In the next tunnel, Elastigirl fills up the entire side of the wall. She’s stretched out more than 50 feet to catch the baby. Park officials indicate it’s the single-longest ride element Disney has ever constructed. And it’s impossible to miss due to her dazzling red-and-blue uniform. You’ll also notice that Mama almost captures the baby. Unfortunately, one of his powers is to turn gooey, making him impossible to grab.
The third tunnel is less about subtlety. Mr. Incredible is more about brute force when he springs into action. He punches a hole through the tunnel and tries to reclaim his son by using a cookie as bait. It’s another color visual that will grab your eyes the moment you enter the tunnel. And once again, Jack-Jack escapes. He’s not ready for that cookie quite yet.
The next phase of the ride is the most recognizable part of California Screamin’. It’s the moment when you do an upside-down loop, spinning around the front facing of the park symbol. Historically, it said Paradise Pier. Now, you get an up-close look at the new Pixar Pier sign before shooting into the next tunnel. The eye candy here involves Violet trying to use her force shields to capture Jack-Jack. Since there’s still 40 seconds left in the ride, you can guess how well that works.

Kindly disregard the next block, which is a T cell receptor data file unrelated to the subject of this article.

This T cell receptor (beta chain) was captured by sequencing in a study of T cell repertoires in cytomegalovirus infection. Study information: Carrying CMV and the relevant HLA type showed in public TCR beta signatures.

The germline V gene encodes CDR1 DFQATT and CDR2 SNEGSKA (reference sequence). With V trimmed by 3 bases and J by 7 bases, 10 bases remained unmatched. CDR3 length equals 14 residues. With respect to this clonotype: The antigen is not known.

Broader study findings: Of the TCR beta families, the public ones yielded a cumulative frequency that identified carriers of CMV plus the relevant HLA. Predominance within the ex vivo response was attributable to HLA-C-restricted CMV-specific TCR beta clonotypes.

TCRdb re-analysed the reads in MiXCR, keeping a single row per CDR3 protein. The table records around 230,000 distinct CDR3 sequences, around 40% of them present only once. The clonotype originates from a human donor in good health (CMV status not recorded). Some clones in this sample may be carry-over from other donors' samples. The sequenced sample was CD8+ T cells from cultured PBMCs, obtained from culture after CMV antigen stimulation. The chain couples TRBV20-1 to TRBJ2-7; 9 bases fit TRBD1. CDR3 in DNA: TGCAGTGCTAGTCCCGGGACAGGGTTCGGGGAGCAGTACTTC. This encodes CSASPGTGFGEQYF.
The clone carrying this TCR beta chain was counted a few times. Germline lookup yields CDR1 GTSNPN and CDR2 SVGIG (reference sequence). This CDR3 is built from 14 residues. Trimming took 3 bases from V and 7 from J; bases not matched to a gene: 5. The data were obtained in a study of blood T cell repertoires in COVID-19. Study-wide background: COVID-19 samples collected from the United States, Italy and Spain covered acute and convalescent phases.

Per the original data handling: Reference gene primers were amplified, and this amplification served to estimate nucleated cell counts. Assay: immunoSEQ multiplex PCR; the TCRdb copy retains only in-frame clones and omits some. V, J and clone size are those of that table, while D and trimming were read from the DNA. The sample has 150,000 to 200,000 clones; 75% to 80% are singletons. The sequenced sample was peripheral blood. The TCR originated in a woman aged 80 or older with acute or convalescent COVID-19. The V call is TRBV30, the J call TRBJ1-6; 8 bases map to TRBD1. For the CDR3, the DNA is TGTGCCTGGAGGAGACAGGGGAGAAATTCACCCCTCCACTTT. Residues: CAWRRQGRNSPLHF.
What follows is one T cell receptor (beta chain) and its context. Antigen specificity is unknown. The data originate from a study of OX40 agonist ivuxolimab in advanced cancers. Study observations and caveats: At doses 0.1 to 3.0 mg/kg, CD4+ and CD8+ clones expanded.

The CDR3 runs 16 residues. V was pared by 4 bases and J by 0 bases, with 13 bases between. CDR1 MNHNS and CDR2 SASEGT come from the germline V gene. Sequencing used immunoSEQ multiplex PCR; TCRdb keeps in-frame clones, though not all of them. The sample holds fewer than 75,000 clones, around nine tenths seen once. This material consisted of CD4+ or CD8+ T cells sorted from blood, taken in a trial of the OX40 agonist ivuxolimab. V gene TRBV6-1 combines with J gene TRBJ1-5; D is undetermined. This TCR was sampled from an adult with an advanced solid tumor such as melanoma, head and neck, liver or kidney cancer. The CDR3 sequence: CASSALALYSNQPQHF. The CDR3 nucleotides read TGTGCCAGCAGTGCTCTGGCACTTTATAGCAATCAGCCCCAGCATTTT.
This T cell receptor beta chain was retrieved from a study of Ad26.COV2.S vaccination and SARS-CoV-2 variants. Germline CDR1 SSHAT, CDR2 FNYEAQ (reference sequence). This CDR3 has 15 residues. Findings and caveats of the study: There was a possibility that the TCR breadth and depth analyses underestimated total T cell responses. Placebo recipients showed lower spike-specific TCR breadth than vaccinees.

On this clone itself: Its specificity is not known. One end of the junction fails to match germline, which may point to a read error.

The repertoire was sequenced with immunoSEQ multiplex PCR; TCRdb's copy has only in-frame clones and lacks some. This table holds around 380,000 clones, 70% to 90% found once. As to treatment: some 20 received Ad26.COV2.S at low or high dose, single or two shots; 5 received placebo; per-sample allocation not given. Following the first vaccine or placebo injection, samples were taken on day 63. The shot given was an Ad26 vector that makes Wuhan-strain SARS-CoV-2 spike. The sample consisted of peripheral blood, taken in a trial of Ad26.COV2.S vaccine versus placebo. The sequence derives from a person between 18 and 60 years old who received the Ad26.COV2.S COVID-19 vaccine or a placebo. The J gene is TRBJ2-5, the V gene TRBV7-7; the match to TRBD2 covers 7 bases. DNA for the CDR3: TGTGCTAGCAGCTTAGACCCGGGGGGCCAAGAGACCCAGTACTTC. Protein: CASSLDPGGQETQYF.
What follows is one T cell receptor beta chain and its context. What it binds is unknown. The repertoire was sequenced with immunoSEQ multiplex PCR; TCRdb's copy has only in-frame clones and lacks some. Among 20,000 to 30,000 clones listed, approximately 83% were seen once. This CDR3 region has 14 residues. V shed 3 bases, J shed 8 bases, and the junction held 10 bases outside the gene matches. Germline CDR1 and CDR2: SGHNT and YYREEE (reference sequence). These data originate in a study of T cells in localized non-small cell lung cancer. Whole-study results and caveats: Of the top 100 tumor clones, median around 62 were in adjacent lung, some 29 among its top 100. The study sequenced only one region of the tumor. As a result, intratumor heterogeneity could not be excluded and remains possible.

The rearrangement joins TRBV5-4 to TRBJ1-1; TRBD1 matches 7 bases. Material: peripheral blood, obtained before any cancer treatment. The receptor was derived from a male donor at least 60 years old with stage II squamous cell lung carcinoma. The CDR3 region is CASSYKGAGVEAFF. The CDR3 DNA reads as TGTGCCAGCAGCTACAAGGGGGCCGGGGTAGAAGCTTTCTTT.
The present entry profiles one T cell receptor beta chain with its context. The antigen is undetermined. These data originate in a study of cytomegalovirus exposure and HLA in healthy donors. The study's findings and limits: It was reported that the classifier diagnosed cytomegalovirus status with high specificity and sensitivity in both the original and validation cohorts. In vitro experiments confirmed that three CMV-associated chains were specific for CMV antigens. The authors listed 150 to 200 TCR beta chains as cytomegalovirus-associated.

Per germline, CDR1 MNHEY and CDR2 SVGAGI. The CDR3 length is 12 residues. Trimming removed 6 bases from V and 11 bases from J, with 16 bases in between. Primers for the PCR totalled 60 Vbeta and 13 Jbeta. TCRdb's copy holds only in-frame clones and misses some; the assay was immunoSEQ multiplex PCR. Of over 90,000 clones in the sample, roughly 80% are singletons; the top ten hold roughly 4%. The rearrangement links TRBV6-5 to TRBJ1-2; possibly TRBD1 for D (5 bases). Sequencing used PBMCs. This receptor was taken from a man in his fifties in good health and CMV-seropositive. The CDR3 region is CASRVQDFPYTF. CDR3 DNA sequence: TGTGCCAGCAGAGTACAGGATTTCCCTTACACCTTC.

With the tunnels done, the Incredicoaster enters the final stretch, which I call Jack-Jack’s Taunting phase. One of his new superpowers is to turn into many, many Jack-Jacks. As the coaster tears down the tracks, eagle-eyed observers will view more than 10 Jack-Jacks along the way.
Then, you reach the end of the Incredicoaster, where one final surprise awaits. Edna Mode has used a cookie to lure the boy back inside the house. He looks a little bit different than you’d expect, though. I won’t spoil the surprise, but when you watch one of the linked videos, you’ll get a good laugh out of it.
From a design perspective, California Screamin’ and the Incredicoaster are almost identical. Somehow, the new roller coaster feels like a dramatic upgrade, though. To fully appreciate what Disney has accomplished here, please watch this comparison video. It’s a side-by-side display of the original roller coaster, California Screamin’, with the new Incredicoaster. What you will see is how similar the ride is in structure but how different it feels thanks to the painstaking theming.
One day soon, probably around October, you’ll be able to watch The Incredibles 2 on your phone while waiting in line for the Incredicoaster. That’s the ultimate way to appreciate this roller coaster’s impeccable connection to the film that inspired it.
Thanks for visiting MickeyBlog.com! For a FREE quote on your next Disney vacation, please fill out the form below!